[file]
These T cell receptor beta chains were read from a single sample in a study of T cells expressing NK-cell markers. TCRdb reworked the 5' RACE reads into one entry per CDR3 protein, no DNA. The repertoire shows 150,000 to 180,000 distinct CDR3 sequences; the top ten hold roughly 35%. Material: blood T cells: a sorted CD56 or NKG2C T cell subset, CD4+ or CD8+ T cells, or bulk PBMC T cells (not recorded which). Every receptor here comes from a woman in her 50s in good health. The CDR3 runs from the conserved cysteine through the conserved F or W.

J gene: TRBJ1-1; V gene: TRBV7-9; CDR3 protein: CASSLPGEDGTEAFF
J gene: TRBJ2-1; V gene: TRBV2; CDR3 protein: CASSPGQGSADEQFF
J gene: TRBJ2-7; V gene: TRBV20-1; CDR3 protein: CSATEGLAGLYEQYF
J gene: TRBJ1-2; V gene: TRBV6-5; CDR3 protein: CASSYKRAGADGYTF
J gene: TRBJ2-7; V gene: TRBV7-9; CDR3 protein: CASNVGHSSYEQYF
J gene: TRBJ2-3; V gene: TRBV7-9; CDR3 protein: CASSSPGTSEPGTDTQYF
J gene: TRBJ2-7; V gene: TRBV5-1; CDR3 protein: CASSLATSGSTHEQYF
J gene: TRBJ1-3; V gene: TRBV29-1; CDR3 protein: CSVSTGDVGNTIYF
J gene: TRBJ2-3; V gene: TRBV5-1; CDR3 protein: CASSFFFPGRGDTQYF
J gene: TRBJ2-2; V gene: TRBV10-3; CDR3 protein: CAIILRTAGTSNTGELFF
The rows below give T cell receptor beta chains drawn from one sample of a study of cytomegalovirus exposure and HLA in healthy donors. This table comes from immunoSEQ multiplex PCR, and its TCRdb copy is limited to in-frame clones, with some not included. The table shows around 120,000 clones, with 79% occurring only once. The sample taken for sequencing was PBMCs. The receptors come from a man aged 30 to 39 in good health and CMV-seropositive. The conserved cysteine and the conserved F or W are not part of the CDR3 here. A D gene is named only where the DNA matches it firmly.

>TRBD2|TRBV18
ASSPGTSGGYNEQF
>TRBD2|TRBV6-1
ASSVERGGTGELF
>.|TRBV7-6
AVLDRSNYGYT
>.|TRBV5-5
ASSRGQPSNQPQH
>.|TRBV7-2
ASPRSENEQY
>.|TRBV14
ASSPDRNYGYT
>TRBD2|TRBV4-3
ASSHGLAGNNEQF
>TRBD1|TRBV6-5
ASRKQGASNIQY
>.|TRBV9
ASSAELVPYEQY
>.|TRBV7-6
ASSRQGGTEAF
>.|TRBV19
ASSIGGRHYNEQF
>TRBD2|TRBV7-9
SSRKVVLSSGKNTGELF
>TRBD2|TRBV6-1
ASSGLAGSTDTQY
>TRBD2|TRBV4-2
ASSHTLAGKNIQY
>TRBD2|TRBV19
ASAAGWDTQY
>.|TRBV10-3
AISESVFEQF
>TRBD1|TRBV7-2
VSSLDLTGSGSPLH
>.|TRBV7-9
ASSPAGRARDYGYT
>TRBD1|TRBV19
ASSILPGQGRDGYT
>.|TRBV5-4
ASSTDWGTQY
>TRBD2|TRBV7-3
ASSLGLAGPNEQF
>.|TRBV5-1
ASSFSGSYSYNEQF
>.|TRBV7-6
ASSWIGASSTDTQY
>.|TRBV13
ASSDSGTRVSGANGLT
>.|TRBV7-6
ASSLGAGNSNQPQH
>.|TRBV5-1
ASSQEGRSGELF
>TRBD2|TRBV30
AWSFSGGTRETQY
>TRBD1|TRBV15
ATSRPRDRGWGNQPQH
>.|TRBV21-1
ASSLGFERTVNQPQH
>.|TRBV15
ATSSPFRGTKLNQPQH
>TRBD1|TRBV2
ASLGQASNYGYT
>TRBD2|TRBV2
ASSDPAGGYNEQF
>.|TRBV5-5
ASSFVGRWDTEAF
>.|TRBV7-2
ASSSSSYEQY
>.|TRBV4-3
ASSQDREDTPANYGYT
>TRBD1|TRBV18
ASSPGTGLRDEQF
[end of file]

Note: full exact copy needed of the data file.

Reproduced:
These T cell receptor beta chains were read from a single sample in a study of T cells expressing NK-cell markers. TCRdb reworked the 5' RACE reads into one entry per CDR3 protein, no DNA. The repertoire shows 150,000 to 180,000 distinct CDR3 sequences; the top ten hold roughly 35%. Material: blood T cells: a sorted CD56 or NKG2C T cell subset, CD4+ or CD8+ T cells, or bulk PBMC T cells (not recorded which). Every receptor here comes from a woman in her 50s in good health. The CDR3 runs from the conserved cysteine through the conserved F or W.

J gene: TRBJ1-1; V gene: TRBV7-9; CDR3 protein: CASSLPGEDGTEAFF
J gene: TRBJ2-1; V gene: TRBV2; CDR3 protein: CASSPGQGSADEQFF
J gene: TRBJ2-7; V gene: TRBV20-1; CDR3 protein: CSATEGLAGLYEQYF
J gene: TRBJ1-2; V gene: TRBV6-5; CDR3 protein: CASSYKRAGADGYTF
J gene: TRBJ2-7; V gene: TRBV7-9; CDR3 protein: CASNVGHSSYEQYF
J gene: TRBJ2-3; V gene: TRBV7-9; CDR3 protein: CASSSPGTSEPGTDTQYF
J gene: TRBJ2-7; V gene: TRBV5-1; CDR3 protein: CASSLATSGSTHEQYF
J gene: TRBJ1-3; V gene: TRBV29-1; CDR3 protein: CSVSTGDVGNTIYF
J gene: TRBJ2-3; V gene: TRBV5-1; CDR3 protein: CASSFFFPGRGDTQYF
J gene: TRBJ2-2; V gene: TRBV10-3; CDR3 protein: CAIILRTAGTSNTGELFF
The rows below give T cell receptor beta chains drawn from one sample of a study of cytomegalovirus exposure and HLA in healthy donors. This table comes from immunoSEQ multiplex PCR, and its TCRdb copy is limited to in-frame clones, with some not included. The table shows around 120,000 clones, with 79% occurring only once. The sample taken for sequencing was PBMCs. The receptors come from a man aged 30 to 39 in good health and CMV-seropositive. The conserved cysteine and the conserved F or W are not part of the CDR3 here. A D gene is named only where the DNA matches it firmly.

>TRBD2|TRBV18
ASSPGTSGGYNEQF
>TRBD2|TRBV6-1
ASSVERGGTGELF
>.|TRBV7-6
AVLDRSNYGYT
>.|TRBV5-5
ASSRGQPSNQPQH
>.|TRBV7-2
ASPRSENEQY
>.|TRBV14
ASSPDRNYGYT
>TRBD2|TRBV4-3
ASSHGLAGNNEQF
>TRBD1|TRBV6-5
ASRKQGASNIQY
>.|TRBV9
ASSAELVPYEQY
>.|TRBV7-6
ASSRQGGTEAF
>.|TRBV19
ASSIGGRHYNEQF
>TRBD2|TRBV7-9
SSRKVVLSSGKNTGELF
>TRBD2|TRBV6-1
ASSGLAGSTDTQY
>TRBD2|TRBV4-2
ASSHTLAGKNIQY
>TRBD2|TRBV19
ASAAGWDTQY
>.|TRBV10-3
AISESVFEQF
>TRBD1|TRBV7-2
VSSLDLTGSGSPLH
>.|TRBV7-9
ASSPAGRARDYGYT
>TRBD1|TRBV19
ASSILPGQGRDGYT
>.|TRBV5-4
ASSTDWGTQY
>TRBD2|TRBV7-3
ASSLGLAGPNEQF
>.|TRBV5-1
ASSFSGSYSYNEQF
>.|TRBV7-6
ASSWIGASSTDTQY
>.|TRBV13
ASSDSGTRVSGANGLT
>.|TRBV7-6
ASSLGAGNSNQPQH
>.|TRBV5-1
ASSQEGRSGELF
>TRBD2|TRBV30
AWSFSGGTRETQY
>TRBD1|TRBV15
ATSRPRDRGWGNQPQH
>.|TRBV21-1
ASSLGFERTVNQPQH
>.|TRBV15
ATSSPFRGTKLNQPQH
>TRBD1|TRBV2
ASLGQASNYGYT
>TRBD2|TRBV2
ASSDPAGGYNEQF
>.|TRBV5-5
ASSFVGRWDTEAF
>.|TRBV7-2
ASSSSSYEQY
>.|TRBV4-3
ASSQDREDTPANYGYT
>TRBD1|TRBV18
ASSPGTGLRDEQF